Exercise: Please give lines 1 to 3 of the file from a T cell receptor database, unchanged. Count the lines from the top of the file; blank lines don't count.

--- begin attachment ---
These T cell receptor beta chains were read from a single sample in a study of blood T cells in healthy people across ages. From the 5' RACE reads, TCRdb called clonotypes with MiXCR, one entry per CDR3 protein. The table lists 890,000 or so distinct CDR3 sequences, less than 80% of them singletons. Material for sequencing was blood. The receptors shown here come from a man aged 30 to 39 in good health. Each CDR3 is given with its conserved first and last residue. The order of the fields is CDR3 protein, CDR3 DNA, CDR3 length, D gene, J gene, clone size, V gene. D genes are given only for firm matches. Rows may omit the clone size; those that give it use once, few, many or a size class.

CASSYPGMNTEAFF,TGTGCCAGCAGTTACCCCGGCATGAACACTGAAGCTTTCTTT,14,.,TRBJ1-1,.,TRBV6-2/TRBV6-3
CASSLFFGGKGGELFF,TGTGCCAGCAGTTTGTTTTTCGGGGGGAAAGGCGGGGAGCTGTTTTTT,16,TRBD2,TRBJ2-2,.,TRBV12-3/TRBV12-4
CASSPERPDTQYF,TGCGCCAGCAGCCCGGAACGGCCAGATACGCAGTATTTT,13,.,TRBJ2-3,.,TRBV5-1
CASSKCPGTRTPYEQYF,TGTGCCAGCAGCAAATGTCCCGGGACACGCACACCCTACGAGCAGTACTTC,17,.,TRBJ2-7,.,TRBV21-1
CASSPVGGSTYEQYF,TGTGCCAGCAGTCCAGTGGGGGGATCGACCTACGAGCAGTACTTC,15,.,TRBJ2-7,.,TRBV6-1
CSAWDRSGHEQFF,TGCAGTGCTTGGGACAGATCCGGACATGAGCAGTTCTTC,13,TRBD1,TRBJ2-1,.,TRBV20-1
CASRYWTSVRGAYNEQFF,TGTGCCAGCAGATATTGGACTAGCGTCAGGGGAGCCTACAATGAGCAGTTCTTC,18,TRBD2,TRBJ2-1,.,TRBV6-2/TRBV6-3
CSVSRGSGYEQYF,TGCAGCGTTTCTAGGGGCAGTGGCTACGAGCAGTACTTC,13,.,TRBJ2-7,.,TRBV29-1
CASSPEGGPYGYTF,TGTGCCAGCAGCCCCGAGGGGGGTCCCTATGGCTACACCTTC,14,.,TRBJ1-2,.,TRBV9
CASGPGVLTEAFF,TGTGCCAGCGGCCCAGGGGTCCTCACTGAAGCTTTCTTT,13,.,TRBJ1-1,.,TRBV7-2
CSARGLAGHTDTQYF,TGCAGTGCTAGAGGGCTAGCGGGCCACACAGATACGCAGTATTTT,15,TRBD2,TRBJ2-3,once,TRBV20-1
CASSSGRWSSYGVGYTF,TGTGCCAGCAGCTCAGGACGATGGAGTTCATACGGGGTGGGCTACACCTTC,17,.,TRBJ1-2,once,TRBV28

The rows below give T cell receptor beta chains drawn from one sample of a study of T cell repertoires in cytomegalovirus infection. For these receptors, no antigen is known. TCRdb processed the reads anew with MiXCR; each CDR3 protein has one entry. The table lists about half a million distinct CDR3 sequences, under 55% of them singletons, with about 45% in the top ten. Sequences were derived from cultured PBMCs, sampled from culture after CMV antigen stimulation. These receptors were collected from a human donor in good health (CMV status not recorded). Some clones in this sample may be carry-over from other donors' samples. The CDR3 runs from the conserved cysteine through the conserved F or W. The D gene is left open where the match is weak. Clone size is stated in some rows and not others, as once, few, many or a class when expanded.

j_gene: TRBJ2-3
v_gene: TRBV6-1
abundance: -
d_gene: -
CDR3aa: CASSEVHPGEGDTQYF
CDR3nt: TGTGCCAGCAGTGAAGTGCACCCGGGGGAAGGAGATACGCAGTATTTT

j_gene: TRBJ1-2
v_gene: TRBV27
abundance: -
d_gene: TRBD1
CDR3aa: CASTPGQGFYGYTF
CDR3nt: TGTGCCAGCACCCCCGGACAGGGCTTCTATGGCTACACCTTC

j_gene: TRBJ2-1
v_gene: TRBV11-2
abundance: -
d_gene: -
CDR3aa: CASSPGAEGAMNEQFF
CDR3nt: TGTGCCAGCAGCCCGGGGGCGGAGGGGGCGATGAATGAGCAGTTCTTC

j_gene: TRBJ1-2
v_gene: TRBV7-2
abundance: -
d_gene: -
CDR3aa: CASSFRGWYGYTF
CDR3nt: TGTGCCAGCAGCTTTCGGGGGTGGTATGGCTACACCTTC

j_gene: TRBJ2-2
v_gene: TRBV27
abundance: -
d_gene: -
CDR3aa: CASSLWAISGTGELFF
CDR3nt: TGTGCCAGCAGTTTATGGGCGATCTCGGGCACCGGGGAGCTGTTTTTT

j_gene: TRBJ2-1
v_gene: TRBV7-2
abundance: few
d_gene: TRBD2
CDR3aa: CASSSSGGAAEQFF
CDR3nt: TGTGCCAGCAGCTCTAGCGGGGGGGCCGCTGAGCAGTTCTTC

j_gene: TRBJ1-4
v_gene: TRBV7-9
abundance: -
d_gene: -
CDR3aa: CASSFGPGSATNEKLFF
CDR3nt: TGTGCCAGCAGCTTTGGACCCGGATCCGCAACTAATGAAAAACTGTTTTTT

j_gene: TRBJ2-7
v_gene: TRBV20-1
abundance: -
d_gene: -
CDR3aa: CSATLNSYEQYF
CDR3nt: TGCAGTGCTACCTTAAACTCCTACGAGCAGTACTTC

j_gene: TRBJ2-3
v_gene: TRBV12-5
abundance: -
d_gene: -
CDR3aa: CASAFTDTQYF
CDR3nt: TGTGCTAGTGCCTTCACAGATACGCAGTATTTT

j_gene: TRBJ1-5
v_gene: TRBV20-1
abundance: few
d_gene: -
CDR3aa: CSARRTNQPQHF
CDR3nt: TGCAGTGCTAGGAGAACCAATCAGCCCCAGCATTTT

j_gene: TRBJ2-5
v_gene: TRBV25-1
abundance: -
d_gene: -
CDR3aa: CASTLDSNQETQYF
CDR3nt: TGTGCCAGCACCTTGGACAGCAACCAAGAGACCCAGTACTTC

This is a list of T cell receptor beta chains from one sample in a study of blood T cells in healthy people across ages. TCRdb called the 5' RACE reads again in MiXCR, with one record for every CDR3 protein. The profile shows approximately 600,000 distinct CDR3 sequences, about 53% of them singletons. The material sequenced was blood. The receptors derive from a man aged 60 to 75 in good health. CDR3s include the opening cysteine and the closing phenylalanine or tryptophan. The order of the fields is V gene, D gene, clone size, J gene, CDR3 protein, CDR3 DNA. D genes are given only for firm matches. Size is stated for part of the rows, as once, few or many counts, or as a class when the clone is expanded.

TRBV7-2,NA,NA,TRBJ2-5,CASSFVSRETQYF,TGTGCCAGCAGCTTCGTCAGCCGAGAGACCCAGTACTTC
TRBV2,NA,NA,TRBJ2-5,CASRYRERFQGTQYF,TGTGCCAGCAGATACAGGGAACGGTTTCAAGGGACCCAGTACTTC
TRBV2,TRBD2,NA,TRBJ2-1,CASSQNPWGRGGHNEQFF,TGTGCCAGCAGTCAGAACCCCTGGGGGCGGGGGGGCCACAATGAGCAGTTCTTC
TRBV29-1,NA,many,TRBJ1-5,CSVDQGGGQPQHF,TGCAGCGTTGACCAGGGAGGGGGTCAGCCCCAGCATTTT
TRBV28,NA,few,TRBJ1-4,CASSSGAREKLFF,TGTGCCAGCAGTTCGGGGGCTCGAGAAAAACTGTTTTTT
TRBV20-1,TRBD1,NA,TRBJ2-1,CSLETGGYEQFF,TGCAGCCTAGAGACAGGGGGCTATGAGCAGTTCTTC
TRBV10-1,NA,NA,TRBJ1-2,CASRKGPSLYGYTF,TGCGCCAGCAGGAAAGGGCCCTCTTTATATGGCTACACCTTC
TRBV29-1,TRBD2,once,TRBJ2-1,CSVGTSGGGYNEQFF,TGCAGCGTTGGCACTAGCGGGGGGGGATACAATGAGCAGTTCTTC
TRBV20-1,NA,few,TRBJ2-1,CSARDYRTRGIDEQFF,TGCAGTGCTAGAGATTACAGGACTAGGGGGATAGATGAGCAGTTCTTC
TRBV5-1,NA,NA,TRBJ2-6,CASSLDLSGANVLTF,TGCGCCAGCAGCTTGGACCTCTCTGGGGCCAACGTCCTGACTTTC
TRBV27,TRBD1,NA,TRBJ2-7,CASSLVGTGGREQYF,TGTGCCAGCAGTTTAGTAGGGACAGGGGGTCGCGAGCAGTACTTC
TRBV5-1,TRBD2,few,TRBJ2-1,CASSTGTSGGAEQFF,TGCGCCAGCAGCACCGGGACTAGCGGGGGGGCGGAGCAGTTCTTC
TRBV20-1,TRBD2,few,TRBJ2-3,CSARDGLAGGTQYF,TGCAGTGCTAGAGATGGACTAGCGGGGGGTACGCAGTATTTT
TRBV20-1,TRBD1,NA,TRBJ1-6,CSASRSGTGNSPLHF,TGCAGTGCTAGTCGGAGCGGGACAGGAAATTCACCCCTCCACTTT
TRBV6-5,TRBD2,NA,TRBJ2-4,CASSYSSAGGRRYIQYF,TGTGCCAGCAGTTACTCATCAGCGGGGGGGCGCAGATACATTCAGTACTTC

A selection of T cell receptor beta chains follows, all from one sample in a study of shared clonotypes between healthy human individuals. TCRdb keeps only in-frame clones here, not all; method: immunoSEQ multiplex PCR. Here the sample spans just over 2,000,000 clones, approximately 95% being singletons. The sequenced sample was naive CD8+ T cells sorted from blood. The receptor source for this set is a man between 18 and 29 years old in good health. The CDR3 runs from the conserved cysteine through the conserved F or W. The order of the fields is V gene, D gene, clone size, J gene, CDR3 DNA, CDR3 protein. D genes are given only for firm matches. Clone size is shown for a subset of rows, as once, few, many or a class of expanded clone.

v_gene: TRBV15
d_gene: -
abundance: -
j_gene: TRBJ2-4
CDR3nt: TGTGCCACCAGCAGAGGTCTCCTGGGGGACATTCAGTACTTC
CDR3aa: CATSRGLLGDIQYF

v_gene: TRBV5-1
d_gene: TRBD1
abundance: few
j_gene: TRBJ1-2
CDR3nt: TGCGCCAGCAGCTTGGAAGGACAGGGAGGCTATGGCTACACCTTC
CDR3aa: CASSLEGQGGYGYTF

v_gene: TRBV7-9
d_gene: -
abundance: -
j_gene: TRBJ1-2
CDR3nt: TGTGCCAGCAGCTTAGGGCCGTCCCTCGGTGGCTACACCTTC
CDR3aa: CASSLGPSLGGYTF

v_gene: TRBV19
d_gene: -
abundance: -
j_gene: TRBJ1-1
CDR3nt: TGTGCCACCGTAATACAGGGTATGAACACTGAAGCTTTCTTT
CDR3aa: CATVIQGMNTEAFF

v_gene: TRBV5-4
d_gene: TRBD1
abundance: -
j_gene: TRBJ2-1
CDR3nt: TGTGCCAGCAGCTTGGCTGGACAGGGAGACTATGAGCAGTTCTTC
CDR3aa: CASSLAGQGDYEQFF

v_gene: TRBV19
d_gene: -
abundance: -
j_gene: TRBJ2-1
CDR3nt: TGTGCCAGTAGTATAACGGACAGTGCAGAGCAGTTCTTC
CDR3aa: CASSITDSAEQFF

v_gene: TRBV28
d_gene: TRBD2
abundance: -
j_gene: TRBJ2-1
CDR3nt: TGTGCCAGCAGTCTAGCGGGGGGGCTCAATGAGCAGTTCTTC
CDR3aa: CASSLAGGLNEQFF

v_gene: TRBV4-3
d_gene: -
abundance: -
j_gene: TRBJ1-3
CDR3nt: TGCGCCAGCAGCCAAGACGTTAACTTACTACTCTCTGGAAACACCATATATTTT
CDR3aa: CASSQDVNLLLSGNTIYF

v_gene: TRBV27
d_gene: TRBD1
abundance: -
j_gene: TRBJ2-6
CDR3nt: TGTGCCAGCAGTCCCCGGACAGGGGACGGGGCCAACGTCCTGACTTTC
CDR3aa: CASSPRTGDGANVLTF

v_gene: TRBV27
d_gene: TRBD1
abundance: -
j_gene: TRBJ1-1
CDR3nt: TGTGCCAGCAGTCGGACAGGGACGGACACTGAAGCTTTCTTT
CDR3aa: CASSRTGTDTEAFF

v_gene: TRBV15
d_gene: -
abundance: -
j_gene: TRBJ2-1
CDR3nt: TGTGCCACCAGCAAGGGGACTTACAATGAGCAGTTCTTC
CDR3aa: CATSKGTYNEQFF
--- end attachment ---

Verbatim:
These T cell receptor beta chains were read from a single sample in a study of blood T cells in healthy people across ages. From the 5' RACE reads, TCRdb called clonotypes with MiXCR, one entry per CDR3 protein. The table lists 890,000 or so distinct CDR3 sequences, less than 80% of them singletons. Material for sequencing was blood. The receptors shown here come from a man aged 30 to 39 in good health. Each CDR3 is given with its conserved first and last residue. The order of the fields is CDR3 protein, CDR3 DNA, CDR3 length, D gene, J gene, clone size, V gene. D genes are given only for firm matches. Rows may omit the clone size; those that give it use once, few, many or a size class.

CASSYPGMNTEAFF,TGTGCCAGCAGTTACCCCGGCATGAACACTGAAGCTTTCTTT,14,.,TRBJ1-1,.,TRBV6-2/TRBV6-3
CASSLFFGGKGGELFF,TGTGCCAGCAGTTTGTTTTTCGGGGGGAAAGGCGGGGAGCTGTTTTTT,16,TRBD2,TRBJ2-2,.,TRBV12-3/TRBV12-4